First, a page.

It is 06:00 on a Thursday morning. Konwaba Ntanga (31) emerges from the tall and bushy grass, which swirls on the fading car tracks. Wearing her farming attire, she opens the gate locked by a padlock. She is ready to face the day.
The farm is about 8 km outside Verena in Mpumalanga’s KwaNdebele region.
On the leased farm of 500 hectares, where a large portion of the land is reserved for cattle grazing by the owners, Ntanga explains that she stays there with her two permanent employees and seven dogs.
The dogs had been following her car when she came to open the gate. In fact, they follow her everywhere she goes around the farm. “The mother is Ruby,” she says, adding that Ruby and the dogs’ father, Stefie, are expecting again.
“Look at Ruby, she’s glowing now,” she says, laughing. Ruby’s pregnancy caught her off-guard because she was contemplating having her sterilised.
Her most challenging moments
“The transition has not been easy personally and socially. But whoever strives to run their own businesses, must be willing to sacrifice something,” Ntanga says. She had to quit her civil engineering job for her farming ambitions.
Ntanga is no stranger to overcoming challenges. Her journey into farming hasn’t been the easiest and she had devastating losses.
At the inception of their farming journey in February 2019, Ntanga, her sister Zethembe Dibakwana (35) and a third partner, Nomvula Mdhluli (33), decided to start planting maize on a 15-hectare piece of land. However, the maize “terribly failed”.
When they started farming, no one was fully present to monitor its progress. “I feel like if I was hands on, it could have been better.
“Despite the terrible loss, we also learned in the process that you must start small and gradually grow,” she explains.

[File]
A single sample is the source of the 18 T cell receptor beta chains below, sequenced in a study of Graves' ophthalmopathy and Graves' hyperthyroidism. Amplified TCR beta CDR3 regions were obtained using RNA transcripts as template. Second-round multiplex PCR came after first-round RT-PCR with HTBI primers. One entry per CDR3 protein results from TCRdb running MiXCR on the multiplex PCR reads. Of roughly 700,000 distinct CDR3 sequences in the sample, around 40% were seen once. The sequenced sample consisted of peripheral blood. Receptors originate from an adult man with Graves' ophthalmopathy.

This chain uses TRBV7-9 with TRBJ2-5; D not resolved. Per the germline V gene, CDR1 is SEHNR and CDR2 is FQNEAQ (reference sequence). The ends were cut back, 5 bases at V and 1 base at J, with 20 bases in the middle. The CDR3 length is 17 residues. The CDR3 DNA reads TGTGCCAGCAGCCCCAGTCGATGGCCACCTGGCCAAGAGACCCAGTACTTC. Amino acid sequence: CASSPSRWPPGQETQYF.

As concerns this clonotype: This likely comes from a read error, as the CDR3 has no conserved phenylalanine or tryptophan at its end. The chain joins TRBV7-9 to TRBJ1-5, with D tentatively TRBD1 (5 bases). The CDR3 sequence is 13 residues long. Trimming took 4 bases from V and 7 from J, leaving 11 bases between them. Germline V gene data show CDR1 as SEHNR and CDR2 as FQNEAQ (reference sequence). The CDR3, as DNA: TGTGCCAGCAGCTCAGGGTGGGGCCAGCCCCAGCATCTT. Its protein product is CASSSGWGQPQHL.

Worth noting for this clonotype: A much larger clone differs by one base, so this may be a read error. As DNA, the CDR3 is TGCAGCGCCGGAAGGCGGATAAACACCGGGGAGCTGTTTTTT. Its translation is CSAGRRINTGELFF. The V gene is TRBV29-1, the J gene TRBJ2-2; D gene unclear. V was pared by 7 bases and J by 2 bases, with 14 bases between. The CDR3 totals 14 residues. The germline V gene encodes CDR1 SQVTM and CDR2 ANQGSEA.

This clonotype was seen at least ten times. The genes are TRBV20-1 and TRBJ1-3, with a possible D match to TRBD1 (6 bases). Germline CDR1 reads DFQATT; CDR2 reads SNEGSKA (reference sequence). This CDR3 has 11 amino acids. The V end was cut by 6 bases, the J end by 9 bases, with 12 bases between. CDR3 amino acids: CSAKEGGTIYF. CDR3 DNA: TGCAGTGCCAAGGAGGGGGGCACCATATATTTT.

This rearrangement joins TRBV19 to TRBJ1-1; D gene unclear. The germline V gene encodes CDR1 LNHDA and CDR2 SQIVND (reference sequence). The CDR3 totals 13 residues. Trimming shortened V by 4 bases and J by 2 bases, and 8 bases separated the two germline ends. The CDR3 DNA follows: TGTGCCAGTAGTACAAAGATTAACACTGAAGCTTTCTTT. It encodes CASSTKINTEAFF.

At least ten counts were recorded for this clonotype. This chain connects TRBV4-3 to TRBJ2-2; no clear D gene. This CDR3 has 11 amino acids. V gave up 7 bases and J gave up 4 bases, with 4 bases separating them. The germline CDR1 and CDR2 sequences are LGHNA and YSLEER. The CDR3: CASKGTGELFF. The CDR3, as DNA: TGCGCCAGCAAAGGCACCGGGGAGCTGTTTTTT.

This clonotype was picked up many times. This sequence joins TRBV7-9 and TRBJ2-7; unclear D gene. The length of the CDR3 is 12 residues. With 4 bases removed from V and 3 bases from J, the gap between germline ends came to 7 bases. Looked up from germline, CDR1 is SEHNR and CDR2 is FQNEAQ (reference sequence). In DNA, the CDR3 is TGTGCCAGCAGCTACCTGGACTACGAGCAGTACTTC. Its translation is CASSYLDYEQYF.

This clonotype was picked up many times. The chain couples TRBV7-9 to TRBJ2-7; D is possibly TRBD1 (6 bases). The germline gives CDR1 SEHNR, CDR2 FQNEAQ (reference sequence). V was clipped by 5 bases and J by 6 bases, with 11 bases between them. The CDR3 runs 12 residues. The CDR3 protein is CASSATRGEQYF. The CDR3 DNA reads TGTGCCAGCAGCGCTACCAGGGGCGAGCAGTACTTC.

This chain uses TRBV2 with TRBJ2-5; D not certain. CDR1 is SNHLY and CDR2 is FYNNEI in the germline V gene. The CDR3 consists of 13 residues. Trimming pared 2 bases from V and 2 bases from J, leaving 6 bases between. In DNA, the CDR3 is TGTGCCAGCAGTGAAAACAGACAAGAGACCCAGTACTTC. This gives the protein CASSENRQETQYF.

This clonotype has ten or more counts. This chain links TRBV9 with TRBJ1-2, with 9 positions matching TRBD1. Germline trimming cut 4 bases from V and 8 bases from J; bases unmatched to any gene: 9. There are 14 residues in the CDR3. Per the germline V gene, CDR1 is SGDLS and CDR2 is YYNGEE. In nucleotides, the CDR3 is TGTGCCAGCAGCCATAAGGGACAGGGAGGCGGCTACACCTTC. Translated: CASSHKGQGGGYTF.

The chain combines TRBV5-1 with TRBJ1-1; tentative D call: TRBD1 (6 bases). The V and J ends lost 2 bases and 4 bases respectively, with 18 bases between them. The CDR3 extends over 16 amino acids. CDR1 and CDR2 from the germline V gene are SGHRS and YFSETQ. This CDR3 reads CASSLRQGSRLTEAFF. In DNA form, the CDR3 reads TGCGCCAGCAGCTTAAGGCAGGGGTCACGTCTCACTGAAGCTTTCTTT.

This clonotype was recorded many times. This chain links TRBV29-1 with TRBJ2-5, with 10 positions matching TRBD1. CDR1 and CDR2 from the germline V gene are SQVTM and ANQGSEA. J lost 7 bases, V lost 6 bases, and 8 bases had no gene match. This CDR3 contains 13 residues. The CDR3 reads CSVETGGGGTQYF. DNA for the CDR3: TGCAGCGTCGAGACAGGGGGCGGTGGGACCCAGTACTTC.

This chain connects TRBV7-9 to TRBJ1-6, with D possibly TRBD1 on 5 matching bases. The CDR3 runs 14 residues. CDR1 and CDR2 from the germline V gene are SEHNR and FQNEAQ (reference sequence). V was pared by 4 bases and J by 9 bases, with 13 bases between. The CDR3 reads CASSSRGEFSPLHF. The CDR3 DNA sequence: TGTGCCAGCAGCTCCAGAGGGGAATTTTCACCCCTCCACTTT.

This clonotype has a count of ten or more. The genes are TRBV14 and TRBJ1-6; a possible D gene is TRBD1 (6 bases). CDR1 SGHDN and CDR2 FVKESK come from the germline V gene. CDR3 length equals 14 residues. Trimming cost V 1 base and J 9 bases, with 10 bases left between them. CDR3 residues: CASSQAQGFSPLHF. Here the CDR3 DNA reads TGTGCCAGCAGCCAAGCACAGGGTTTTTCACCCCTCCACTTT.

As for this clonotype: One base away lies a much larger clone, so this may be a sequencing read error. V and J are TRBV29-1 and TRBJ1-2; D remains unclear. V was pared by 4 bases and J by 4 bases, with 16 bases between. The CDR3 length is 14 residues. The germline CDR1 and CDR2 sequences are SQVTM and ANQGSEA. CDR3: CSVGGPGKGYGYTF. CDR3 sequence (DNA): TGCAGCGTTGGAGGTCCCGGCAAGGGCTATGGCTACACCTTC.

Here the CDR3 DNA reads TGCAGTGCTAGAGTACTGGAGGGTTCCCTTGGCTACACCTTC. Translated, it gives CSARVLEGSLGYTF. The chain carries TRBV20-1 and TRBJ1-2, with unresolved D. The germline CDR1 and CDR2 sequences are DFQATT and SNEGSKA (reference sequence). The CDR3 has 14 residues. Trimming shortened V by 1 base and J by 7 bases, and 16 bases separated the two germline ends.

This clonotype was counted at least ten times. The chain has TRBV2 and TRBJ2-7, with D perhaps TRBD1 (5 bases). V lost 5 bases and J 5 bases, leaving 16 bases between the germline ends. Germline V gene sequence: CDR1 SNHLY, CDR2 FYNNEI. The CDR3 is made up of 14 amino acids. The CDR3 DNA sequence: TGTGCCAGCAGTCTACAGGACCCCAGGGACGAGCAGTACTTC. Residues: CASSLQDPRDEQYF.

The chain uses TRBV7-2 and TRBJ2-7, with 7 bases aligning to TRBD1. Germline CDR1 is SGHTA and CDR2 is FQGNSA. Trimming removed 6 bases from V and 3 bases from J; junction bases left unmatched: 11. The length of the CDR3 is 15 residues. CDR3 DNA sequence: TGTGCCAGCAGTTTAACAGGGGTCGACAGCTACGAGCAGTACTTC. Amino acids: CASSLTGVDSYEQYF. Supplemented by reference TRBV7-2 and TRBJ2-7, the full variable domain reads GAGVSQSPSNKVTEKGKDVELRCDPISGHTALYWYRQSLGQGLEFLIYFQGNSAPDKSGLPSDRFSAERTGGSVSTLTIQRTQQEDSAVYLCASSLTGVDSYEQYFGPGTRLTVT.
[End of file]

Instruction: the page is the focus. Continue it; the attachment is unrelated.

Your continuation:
Beyond this, Ntanga admits that they lacked knowledge when it came to management of the crops.
Towards the end of 2021, she planted 2 500 cabbages but that also ended up going to waste. “Crop hitters – the worms – hit us so badly.”
She was confident that her produce would do well given that it wasn’t her first time planting cabbages. “But we couldn’t manage the worms and even now I am still so terrified and asking myself, must I do cabbages again? But one thing I always tell myself is that when you are a farmer, you live on faith and are always optimistic.”
She adds that despite adversities there are always prospects for lessons and opportunities. “You know what, 70% of the time I feel like quitting, but I always hold on to the 30% of hope.”
Tenacity to farm with mastery
It is this optimism that fires her passion despite insurmountable losses. Her tenacity is epitomised by her trading name, Siyantinga Farming Enterprise. Siyantinga is an isiXhosa name which means “we are flying to the stars”.
“This means that at a later stage we will be running our farming operation with mastery. We want to see the company flying and being recognised as one of the best vegetable producers,” she explains.
Ntanga says they’ve had considerable success with certain crops. “We specialise in tomatoes, I really love them. In future I want to focus only on tomatoes and potatoes.”
There are few people producing tomatoes in the area and potatoes are really in demand, she adds. “It is one thing to have a crop and it is another to be able to sell it.”
Street vendors integral to her business
Ntanga says this year she intends on erecting greenhouses to produce tomatoes throughout the year.
“Street vendors are the people I supply the most. One thing I like about my street vendors, they’re not afraid to tell me they expect me to deliver a quality product as they have clientele of their own to impress.”
She has learned a lot from these vendors. “They tell me straight ‘your tomatoes are not ripe yet’ or ‘the sizes of your cabbages are too small’. This has really made me to be humble and listen to them, because at the end of the day I want to sell my product and they are the closest that I can supply. I am not at commercial level yet.
“They [vendors] give continuous support. When they see my WhatsApp statuses, they will come to say ‘we see now you are selling this and that’. They trust me and my product.
“I am willing to negotiate with them because prices of vegetables fluctuate every now and then. I like that they are comfortable to negotiate and are loyal to me.”
Since her farming enterprise’s name is inspired by the flying ability of birds, Ntanga is now past hatching and nestling. She’s a fledging bird, which has developed most of its flight feathers and hops eagerly.
“This year we must improve the quality more than last year, and it will be so until we are satisfied. I knew it will be a breath-taking experience. I had to be brave about it.
“I know with time it will gradually grow into something beautiful. Even if I fail, I will start again no matter how many times I fail.”
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